I Turned a Hive Post into a Peer-Reviewed Academic Article... Kind Of

in #academia2 months ago


Two years later, and my Hive Post became a Peer-Reviewed Academic article

It has been almost two years since I wrote a Hive post on some fancy academic topic that few would even consider vaguely interesting. Like usual, I ran with a crazy idea I had just before family members for a family dinner arrived. I made the post somewhere in 2022, but soon after pressing the Post/Publish button, I saw what they call a "CFA/CFP" or a call for abstracts/call for papers. The topic for the special edition of this particular journal was right in the middle of what my Hive Post was about. So, an afternoon or two after I wrote the Hive Post, I sat down and took the basic and principle idea that emerged from my Hive Post and I turned it into an academic article.


Writing an academic journal is a weird process. For many years, I always thought that I would never publish something. The idea of publishing academic work awakens a strange fear in me. I would consider myself more of a "let's discuss strange philosophy topics while half intoxicated at a bar" type of philosopher rather than a characteristic one as portrayed in various movies.

But this morning, I received the e-mail that my article had been published after the two-year process of finalising the special edition for this particular journal. This article, my second in 2024, is particularly dear and special to me because, as noted in the first paragraph, the essential idea behind the whole article came from a Hive Post I made. The literal inspiration for the work is buried in one of my posts.

I still remember the day when I posted it. It was a family dinner, a typical Sunday. I got the idea while writing, as I do with so many of my Hive posts. I do not dictate my mind or my fingers, I merely let them flow. Somehow, I managed to write something interesting, something that pricked my own curiosity. But it remained a Hive post, because where would I use it otherwise?

But then, I received the call for papers, and I began writing, I expanded on the idea that started as a little mustard seed in the Hive post. I added a lot of academic jargon, something I gained after spending almost ten years in academia, I added some references, also something I managed to pick up after all those many years, and I produced a document that somehow resembled a journal article.


Spending way too much time on editing the document, I pressed "SEND" and I sent the article into the web slash void. I couple of weeks after submitting, I got the notification: We like the idea of your article and intend to send it to the peer review stage. Or something along those lines.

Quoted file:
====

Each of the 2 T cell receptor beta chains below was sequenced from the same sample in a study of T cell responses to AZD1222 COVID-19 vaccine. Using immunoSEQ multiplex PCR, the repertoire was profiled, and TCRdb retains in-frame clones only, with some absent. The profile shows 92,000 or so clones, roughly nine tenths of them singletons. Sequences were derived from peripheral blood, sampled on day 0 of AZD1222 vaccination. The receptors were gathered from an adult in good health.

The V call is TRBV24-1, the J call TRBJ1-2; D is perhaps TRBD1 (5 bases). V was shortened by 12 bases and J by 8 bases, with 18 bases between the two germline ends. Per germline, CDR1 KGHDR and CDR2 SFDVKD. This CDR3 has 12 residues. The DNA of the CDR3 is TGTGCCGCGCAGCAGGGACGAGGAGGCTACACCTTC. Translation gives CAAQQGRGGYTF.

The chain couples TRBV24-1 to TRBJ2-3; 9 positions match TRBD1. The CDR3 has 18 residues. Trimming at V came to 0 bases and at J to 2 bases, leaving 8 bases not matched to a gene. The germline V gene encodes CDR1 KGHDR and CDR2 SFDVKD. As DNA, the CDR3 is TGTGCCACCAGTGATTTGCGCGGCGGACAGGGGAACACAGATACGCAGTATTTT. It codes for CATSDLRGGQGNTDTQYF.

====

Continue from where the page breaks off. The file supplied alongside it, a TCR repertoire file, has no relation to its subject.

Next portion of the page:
I then waited another couple of weeks, checking my e-mails way too much, until I received the email... The peer reviewers love the article; except for minor changes, their general suggestion to the editor is "Publish after minor changes" or something along those lines.


After many edits, changes, imposter syndrome doubts, existential crises, I am now here, with the article published and thrown into the academic space. It might be debated by scholars, it might not be read, but the fact remains, it is out there in the void of academia!


Publishing in academic journals is an interesting experience. There are so many moments in which you question what you are doing, why you are doing it, and all of those little doubts that you turn into mountains.

Standing in front of your peers discussing your work is not easy, the spotlight is on you and you need to convince people, philosophers, who are not easily convinced, that your work holds value. Similarly in publishing, you need to convince others that you have something valuable to say. And this is not easy, neither is it a quick process.

But here I am, having survived the peer-review system (twice now), still standing and still not trusting my own writing. The doubts, the imposter syndrome, it is not fading, not yet at least.

The peer-review system basically says: Your peers have seen and assessed your work and deem it worthy, valuable, and good enough. Yet I am still wondering, doubting, thinking, are my ideas even good enough?

Maybe with the next one things will be better.

For now, happy writing, happy studying, and stay safe.

All of the writings in the post are my own, albeit inspired by many years of musings. The photographs are also my own, taken with my Nikon D300.


Congratulations after waiting two years it must have taken you by surprise to eventually have feed back.

For sure. It was a wonderful moment when I saw the paper being published. Hard work sometimes pays off.

Su publicación ha sido votada por @Edu-venezuela, se trasladará a otros proyectos de curación para obtener más apoyo. ¡Continúe con el buen trabajo!


Thank you so much!